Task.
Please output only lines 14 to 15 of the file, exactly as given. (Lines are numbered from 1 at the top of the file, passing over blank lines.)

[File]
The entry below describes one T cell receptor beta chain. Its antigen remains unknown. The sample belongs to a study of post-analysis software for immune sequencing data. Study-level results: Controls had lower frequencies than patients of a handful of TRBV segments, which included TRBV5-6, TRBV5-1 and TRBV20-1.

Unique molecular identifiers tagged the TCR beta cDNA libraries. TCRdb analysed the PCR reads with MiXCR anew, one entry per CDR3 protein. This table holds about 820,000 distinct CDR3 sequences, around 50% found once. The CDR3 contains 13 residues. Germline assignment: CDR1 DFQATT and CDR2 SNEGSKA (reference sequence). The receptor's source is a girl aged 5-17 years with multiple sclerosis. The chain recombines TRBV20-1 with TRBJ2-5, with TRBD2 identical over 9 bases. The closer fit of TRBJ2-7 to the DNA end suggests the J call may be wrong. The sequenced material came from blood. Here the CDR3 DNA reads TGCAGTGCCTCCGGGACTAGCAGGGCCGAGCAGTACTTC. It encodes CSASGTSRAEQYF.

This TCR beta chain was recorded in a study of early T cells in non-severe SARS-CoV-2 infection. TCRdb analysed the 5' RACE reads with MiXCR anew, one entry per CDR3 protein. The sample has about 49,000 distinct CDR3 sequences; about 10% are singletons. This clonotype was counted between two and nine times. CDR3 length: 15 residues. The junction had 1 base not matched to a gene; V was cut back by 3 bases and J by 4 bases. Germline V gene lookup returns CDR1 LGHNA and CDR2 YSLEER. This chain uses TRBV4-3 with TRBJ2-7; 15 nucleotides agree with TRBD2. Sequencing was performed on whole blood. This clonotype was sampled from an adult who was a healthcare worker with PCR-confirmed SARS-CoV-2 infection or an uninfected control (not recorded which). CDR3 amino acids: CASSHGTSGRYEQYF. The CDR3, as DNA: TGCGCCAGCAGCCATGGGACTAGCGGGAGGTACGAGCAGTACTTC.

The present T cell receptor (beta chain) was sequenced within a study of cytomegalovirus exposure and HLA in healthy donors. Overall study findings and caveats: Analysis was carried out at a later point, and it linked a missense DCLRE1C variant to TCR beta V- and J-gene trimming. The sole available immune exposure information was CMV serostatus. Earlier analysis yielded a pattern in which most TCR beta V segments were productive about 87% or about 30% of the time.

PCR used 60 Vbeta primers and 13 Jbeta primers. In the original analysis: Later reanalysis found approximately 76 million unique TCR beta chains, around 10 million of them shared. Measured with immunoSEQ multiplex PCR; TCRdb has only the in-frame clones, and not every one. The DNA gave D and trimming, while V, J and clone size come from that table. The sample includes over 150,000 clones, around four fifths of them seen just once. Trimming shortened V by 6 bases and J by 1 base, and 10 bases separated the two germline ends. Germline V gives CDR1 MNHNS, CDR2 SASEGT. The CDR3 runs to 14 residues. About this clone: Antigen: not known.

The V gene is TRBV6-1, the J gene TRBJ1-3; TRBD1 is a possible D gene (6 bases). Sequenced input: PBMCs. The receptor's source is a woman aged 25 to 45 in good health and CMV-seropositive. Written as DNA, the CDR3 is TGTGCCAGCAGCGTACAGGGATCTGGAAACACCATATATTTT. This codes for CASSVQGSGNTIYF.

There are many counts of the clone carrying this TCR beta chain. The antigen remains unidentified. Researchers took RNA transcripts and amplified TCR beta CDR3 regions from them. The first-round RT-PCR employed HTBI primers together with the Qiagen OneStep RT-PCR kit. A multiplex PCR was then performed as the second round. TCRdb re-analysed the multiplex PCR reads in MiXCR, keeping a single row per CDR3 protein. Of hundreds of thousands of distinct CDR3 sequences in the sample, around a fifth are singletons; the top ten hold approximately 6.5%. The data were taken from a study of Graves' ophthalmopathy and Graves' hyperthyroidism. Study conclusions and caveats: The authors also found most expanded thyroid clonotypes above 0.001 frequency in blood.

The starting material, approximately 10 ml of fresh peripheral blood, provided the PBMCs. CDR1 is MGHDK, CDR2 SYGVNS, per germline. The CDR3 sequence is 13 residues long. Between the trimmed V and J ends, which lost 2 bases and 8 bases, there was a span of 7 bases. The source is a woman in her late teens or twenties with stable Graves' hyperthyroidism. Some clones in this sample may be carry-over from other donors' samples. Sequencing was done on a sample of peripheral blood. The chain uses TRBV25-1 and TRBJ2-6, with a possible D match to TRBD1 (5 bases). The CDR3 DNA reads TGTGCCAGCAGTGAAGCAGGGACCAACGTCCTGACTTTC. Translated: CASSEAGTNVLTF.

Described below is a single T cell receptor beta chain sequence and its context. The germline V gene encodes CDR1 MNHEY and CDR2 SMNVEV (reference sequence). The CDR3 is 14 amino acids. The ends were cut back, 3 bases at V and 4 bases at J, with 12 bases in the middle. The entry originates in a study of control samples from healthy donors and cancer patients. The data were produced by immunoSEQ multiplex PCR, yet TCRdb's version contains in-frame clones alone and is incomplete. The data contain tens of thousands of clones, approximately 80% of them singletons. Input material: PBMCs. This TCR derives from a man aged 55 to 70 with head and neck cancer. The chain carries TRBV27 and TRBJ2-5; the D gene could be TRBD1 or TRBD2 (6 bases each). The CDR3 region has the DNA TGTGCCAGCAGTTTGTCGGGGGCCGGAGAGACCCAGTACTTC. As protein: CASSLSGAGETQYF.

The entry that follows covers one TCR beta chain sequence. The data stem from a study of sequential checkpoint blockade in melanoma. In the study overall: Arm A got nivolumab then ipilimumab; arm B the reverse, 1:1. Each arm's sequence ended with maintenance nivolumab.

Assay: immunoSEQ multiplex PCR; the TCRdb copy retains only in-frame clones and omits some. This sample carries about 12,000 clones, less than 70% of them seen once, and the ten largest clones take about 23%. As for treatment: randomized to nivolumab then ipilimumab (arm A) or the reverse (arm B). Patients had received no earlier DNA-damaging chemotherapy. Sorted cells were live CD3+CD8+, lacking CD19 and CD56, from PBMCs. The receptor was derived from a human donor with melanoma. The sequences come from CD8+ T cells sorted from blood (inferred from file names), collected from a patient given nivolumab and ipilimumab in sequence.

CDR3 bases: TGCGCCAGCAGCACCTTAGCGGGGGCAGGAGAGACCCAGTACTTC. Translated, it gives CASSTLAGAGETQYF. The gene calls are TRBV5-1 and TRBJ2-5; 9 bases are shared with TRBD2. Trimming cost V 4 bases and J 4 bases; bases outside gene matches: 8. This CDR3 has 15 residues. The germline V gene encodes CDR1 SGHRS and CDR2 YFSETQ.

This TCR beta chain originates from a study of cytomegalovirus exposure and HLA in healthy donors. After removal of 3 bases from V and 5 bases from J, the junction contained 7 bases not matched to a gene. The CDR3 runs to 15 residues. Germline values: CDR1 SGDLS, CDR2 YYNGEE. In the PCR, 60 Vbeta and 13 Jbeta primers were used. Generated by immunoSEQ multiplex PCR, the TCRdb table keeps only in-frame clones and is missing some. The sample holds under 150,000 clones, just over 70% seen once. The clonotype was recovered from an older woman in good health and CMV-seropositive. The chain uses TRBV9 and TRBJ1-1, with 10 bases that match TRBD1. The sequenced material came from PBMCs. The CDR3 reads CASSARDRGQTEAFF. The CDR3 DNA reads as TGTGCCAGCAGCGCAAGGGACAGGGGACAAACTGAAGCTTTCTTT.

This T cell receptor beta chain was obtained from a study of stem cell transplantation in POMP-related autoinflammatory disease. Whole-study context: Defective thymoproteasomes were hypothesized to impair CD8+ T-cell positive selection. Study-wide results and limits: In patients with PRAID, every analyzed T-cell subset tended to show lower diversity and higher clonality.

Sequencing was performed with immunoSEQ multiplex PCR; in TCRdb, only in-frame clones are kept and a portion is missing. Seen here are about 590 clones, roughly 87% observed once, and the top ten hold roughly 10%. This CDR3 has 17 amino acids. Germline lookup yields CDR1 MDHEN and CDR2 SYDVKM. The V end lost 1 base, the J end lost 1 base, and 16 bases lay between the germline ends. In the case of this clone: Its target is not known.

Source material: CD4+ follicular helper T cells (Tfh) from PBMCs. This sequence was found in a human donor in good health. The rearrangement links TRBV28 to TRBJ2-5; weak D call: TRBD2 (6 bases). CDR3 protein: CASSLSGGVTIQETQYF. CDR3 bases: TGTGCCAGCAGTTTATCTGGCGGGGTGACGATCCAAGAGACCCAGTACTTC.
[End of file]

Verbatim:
This T cell receptor beta chain was obtained from a study of stem cell transplantation in POMP-related autoinflammatory disease. Whole-study context: Defective thymoproteasomes were hypothesized to impair CD8+ T-cell positive selection. Study-wide results and limits: In patients with PRAID, every analyzed T-cell subset tended to show lower diversity and higher clonality.

Sequencing was performed with immunoSEQ multiplex PCR; in TCRdb, only in-frame clones are kept and a portion is missing. Seen here are about 590 clones, roughly 87% observed once, and the top ten hold roughly 10%. This CDR3 has 17 amino acids. Germline lookup yields CDR1 MDHEN and CDR2 SYDVKM. The V end lost 1 base, the J end lost 1 base, and 16 bases lay between the germline ends. In the case of this clone: Its target is not known.